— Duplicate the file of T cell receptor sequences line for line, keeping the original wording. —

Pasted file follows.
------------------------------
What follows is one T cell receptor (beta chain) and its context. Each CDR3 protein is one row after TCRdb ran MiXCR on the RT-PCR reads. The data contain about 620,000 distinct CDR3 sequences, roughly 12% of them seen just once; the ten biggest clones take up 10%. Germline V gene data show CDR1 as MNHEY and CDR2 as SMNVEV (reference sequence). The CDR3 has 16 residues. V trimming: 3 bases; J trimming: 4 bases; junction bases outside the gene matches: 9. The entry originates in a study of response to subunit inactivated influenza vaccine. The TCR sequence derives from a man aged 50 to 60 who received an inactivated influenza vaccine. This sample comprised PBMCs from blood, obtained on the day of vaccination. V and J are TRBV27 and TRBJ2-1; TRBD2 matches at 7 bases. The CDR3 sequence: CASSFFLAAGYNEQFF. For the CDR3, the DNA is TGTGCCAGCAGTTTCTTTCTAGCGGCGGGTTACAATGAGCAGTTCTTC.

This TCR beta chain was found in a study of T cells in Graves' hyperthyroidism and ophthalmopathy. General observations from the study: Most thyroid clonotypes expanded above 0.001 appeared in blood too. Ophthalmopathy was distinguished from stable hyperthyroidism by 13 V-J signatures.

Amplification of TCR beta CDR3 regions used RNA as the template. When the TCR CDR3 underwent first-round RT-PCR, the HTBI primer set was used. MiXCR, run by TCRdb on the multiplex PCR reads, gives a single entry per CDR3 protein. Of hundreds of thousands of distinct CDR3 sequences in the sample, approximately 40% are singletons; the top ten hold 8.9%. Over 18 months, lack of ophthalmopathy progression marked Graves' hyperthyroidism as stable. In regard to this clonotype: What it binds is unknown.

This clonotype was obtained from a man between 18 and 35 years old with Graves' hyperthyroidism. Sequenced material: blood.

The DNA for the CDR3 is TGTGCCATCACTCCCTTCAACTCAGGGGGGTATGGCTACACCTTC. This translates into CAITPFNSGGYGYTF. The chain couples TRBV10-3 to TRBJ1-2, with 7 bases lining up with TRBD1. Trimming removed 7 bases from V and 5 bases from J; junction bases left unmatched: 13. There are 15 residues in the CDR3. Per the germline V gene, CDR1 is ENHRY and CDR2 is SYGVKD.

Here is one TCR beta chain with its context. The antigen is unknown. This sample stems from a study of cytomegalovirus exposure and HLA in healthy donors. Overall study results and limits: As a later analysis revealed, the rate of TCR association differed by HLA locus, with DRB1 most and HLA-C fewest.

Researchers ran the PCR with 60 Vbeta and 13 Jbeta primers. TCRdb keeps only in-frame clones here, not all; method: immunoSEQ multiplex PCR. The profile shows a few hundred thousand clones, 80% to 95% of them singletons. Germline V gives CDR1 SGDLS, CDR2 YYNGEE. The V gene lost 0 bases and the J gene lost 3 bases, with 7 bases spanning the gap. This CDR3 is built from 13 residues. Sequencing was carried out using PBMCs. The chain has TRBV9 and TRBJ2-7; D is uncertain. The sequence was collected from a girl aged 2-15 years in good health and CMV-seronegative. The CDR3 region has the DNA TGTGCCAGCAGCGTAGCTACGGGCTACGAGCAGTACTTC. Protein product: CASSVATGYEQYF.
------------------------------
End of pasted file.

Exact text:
What follows is one T cell receptor (beta chain) and its context. Each CDR3 protein is one row after TCRdb ran MiXCR on the RT-PCR reads. The data contain about 620,000 distinct CDR3 sequences, roughly 12% of them seen just once; the ten biggest clones take up 10%. Germline V gene data show CDR1 as MNHEY and CDR2 as SMNVEV (reference sequence). The CDR3 has 16 residues. V trimming: 3 bases; J trimming: 4 bases; junction bases outside the gene matches: 9. The entry originates in a study of response to subunit inactivated influenza vaccine. The TCR sequence derives from a man aged 50 to 60 who received an inactivated influenza vaccine. This sample comprised PBMCs from blood, obtained on the day of vaccination. V and J are TRBV27 and TRBJ2-1; TRBD2 matches at 7 bases. The CDR3 sequence: CASSFFLAAGYNEQFF. For the CDR3, the DNA is TGTGCCAGCAGTTTCTTTCTAGCGGCGGGTTACAATGAGCAGTTCTTC.

This TCR beta chain was found in a study of T cells in Graves' hyperthyroidism and ophthalmopathy. General observations from the study: Most thyroid clonotypes expanded above 0.001 appeared in blood too. Ophthalmopathy was distinguished from stable hyperthyroidism by 13 V-J signatures.

Amplification of TCR beta CDR3 regions used RNA as the template. When the TCR CDR3 underwent first-round RT-PCR, the HTBI primer set was used. MiXCR, run by TCRdb on the multiplex PCR reads, gives a single entry per CDR3 protein. Of hundreds of thousands of distinct CDR3 sequences in the sample, approximately 40% are singletons; the top ten hold 8.9%. Over 18 months, lack of ophthalmopathy progression marked Graves' hyperthyroidism as stable. In regard to this clonotype: What it binds is unknown.

This clonotype was obtained from a man between 18 and 35 years old with Graves' hyperthyroidism. Sequenced material: blood.

The DNA for the CDR3 is TGTGCCATCACTCCCTTCAACTCAGGGGGGTATGGCTACACCTTC. This translates into CAITPFNSGGYGYTF. The chain couples TRBV10-3 to TRBJ1-2, with 7 bases lining up with TRBD1. Trimming removed 7 bases from V and 5 bases from J; junction bases left unmatched: 13. There are 15 residues in the CDR3. Per the germline V gene, CDR1 is ENHRY and CDR2 is SYGVKD.

Here is one TCR beta chain with its context. The antigen is unknown. This sample stems from a study of cytomegalovirus exposure and HLA in healthy donors. Overall study results and limits: As a later analysis revealed, the rate of TCR association differed by HLA locus, with DRB1 most and HLA-C fewest.

Researchers ran the PCR with 60 Vbeta and 13 Jbeta primers. TCRdb keeps only in-frame clones here, not all; method: immunoSEQ multiplex PCR. The profile shows a few hundred thousand clones, 80% to 95% of them singletons. Germline V gives CDR1 SGDLS, CDR2 YYNGEE. The V gene lost 0 bases and the J gene lost 3 bases, with 7 bases spanning the gap. This CDR3 is built from 13 residues. Sequencing was carried out using PBMCs. The chain has TRBV9 and TRBJ2-7; D is uncertain. The sequence was collected from a girl aged 2-15 years in good health and CMV-seronegative. The CDR3 region has the DNA TGTGCCAGCAGCGTAGCTACGGGCTACGAGCAGTACTTC. Protein product: CASSVATGYEQYF.